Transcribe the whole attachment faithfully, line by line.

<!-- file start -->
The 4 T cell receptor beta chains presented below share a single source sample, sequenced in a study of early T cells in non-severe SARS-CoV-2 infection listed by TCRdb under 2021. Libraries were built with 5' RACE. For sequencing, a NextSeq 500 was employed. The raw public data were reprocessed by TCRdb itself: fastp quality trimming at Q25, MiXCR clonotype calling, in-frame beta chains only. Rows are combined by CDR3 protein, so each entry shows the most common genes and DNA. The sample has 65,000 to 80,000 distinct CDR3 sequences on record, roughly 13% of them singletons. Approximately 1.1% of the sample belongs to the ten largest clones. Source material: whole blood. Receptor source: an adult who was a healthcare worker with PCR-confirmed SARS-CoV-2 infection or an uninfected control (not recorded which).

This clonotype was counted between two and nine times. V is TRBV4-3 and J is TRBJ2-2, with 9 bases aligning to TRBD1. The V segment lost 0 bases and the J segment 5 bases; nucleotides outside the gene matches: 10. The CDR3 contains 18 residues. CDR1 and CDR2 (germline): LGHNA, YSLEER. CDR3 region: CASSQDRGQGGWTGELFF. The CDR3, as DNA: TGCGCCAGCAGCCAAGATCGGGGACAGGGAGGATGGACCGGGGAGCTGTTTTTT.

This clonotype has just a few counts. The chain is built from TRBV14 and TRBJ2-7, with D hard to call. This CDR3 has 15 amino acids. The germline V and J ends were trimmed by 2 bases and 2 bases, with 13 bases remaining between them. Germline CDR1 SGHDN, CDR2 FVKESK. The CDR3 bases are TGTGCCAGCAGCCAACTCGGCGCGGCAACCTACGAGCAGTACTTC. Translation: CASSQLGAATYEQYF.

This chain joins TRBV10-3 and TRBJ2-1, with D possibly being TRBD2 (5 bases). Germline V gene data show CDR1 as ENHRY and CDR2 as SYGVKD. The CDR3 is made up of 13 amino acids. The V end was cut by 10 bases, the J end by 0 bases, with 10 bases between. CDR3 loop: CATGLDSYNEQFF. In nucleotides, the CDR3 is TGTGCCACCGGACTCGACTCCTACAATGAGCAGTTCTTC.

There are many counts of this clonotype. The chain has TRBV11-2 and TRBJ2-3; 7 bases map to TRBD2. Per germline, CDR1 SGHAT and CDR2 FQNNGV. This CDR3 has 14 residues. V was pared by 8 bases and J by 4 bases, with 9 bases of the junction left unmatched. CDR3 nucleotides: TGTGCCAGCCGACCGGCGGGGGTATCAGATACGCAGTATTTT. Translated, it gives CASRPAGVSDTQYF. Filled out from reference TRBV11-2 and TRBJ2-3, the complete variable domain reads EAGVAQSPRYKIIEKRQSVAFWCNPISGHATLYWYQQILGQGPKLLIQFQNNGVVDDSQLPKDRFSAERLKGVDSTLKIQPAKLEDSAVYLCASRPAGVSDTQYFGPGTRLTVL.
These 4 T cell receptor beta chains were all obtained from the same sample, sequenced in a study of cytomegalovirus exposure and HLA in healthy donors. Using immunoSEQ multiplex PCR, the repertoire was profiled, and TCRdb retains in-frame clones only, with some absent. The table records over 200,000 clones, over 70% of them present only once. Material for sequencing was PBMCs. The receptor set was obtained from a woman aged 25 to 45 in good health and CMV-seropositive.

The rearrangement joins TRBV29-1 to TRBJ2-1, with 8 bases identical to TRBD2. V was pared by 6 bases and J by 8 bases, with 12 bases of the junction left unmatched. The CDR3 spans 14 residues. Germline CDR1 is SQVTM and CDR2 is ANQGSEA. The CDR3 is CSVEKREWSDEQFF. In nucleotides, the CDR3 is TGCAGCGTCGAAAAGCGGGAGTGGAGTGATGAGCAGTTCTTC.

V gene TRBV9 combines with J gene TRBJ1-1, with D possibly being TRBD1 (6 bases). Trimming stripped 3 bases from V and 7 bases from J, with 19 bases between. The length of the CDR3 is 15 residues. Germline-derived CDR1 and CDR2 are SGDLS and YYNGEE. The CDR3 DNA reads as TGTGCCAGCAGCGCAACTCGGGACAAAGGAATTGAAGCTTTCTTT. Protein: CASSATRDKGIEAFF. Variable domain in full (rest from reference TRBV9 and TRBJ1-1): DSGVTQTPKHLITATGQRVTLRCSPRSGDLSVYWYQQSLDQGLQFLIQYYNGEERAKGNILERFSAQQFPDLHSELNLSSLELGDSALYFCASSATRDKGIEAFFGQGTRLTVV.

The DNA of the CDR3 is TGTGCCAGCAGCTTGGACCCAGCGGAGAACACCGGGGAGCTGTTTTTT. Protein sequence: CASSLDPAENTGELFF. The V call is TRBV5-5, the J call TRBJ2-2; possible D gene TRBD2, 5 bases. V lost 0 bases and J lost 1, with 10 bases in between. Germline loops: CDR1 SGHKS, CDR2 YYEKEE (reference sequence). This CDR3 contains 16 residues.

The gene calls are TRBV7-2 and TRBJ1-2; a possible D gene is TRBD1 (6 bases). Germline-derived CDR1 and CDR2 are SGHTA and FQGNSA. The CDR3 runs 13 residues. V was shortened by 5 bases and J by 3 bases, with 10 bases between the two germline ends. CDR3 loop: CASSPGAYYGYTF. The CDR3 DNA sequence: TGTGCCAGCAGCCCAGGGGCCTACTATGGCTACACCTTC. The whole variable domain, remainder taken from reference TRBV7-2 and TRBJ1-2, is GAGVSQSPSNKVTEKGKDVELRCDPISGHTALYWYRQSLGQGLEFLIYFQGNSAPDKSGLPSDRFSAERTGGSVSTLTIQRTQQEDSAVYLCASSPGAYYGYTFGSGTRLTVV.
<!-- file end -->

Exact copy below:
The 4 T cell receptor beta chains presented below share a single source sample, sequenced in a study of early T cells in non-severe SARS-CoV-2 infection listed by TCRdb under 2021. Libraries were built with 5' RACE. For sequencing, a NextSeq 500 was employed. The raw public data were reprocessed by TCRdb itself: fastp quality trimming at Q25, MiXCR clonotype calling, in-frame beta chains only. Rows are combined by CDR3 protein, so each entry shows the most common genes and DNA. The sample has 65,000 to 80,000 distinct CDR3 sequences on record, roughly 13% of them singletons. Approximately 1.1% of the sample belongs to the ten largest clones. Source material: whole blood. Receptor source: an adult who was a healthcare worker with PCR-confirmed SARS-CoV-2 infection or an uninfected control (not recorded which).

This clonotype was counted between two and nine times. V is TRBV4-3 and J is TRBJ2-2, with 9 bases aligning to TRBD1. The V segment lost 0 bases and the J segment 5 bases; nucleotides outside the gene matches: 10. The CDR3 contains 18 residues. CDR1 and CDR2 (germline): LGHNA, YSLEER. CDR3 region: CASSQDRGQGGWTGELFF. The CDR3, as DNA: TGCGCCAGCAGCCAAGATCGGGGACAGGGAGGATGGACCGGGGAGCTGTTTTTT.

This clonotype has just a few counts. The chain is built from TRBV14 and TRBJ2-7, with D hard to call. This CDR3 has 15 amino acids. The germline V and J ends were trimmed by 2 bases and 2 bases, with 13 bases remaining between them. Germline CDR1 SGHDN, CDR2 FVKESK. The CDR3 bases are TGTGCCAGCAGCCAACTCGGCGCGGCAACCTACGAGCAGTACTTC. Translation: CASSQLGAATYEQYF.

This chain joins TRBV10-3 and TRBJ2-1, with D possibly being TRBD2 (5 bases). Germline V gene data show CDR1 as ENHRY and CDR2 as SYGVKD. The CDR3 is made up of 13 amino acids. The V end was cut by 10 bases, the J end by 0 bases, with 10 bases between. CDR3 loop: CATGLDSYNEQFF. In nucleotides, the CDR3 is TGTGCCACCGGACTCGACTCCTACAATGAGCAGTTCTTC.

There are many counts of this clonotype. The chain has TRBV11-2 and TRBJ2-3; 7 bases map to TRBD2. Per germline, CDR1 SGHAT and CDR2 FQNNGV. This CDR3 has 14 residues. V was pared by 8 bases and J by 4 bases, with 9 bases of the junction left unmatched. CDR3 nucleotides: TGTGCCAGCCGACCGGCGGGGGTATCAGATACGCAGTATTTT. Translated, it gives CASRPAGVSDTQYF. Filled out from reference TRBV11-2 and TRBJ2-3, the complete variable domain reads EAGVAQSPRYKIIEKRQSVAFWCNPISGHATLYWYQQILGQGPKLLIQFQNNGVVDDSQLPKDRFSAERLKGVDSTLKIQPAKLEDSAVYLCASRPAGVSDTQYFGPGTRLTVL.
These 4 T cell receptor beta chains were all obtained from the same sample, sequenced in a study of cytomegalovirus exposure and HLA in healthy donors. Using immunoSEQ multiplex PCR, the repertoire was profiled, and TCRdb retains in-frame clones only, with some absent. The table records over 200,000 clones, over 70% of them present only once. Material for sequencing was PBMCs. The receptor set was obtained from a woman aged 25 to 45 in good health and CMV-seropositive.

The rearrangement joins TRBV29-1 to TRBJ2-1, with 8 bases identical to TRBD2. V was pared by 6 bases and J by 8 bases, with 12 bases of the junction left unmatched. The CDR3 spans 14 residues. Germline CDR1 is SQVTM and CDR2 is ANQGSEA. The CDR3 is CSVEKREWSDEQFF. In nucleotides, the CDR3 is TGCAGCGTCGAAAAGCGGGAGTGGAGTGATGAGCAGTTCTTC.

V gene TRBV9 combines with J gene TRBJ1-1, with D possibly being TRBD1 (6 bases). Trimming stripped 3 bases from V and 7 bases from J, with 19 bases between. The length of the CDR3 is 15 residues. Germline-derived CDR1 and CDR2 are SGDLS and YYNGEE. The CDR3 DNA reads as TGTGCCAGCAGCGCAACTCGGGACAAAGGAATTGAAGCTTTCTTT. Protein: CASSATRDKGIEAFF. Variable domain in full (rest from reference TRBV9 and TRBJ1-1): DSGVTQTPKHLITATGQRVTLRCSPRSGDLSVYWYQQSLDQGLQFLIQYYNGEERAKGNILERFSAQQFPDLHSELNLSSLELGDSALYFCASSATRDKGIEAFFGQGTRLTVV.

The DNA of the CDR3 is TGTGCCAGCAGCTTGGACCCAGCGGAGAACACCGGGGAGCTGTTTTTT. Protein sequence: CASSLDPAENTGELFF. The V call is TRBV5-5, the J call TRBJ2-2; possible D gene TRBD2, 5 bases. V lost 0 bases and J lost 1, with 10 bases in between. Germline loops: CDR1 SGHKS, CDR2 YYEKEE (reference sequence). This CDR3 contains 16 residues.

The gene calls are TRBV7-2 and TRBJ1-2; a possible D gene is TRBD1 (6 bases). Germline-derived CDR1 and CDR2 are SGHTA and FQGNSA. The CDR3 runs 13 residues. V was shortened by 5 bases and J by 3 bases, with 10 bases between the two germline ends. CDR3 loop: CASSPGAYYGYTF. The CDR3 DNA sequence: TGTGCCAGCAGCCCAGGGGCCTACTATGGCTACACCTTC. The whole variable domain, remainder taken from reference TRBV7-2 and TRBJ1-2, is GAGVSQSPSNKVTEKGKDVELRCDPISGHTALYWYRQSLGQGLEFLIYFQGNSAPDKSGLPSDRFSAERTGGSVSTLTIQRTQQEDSAVYLCASSPGAYYGYTFGSGTRLTVV.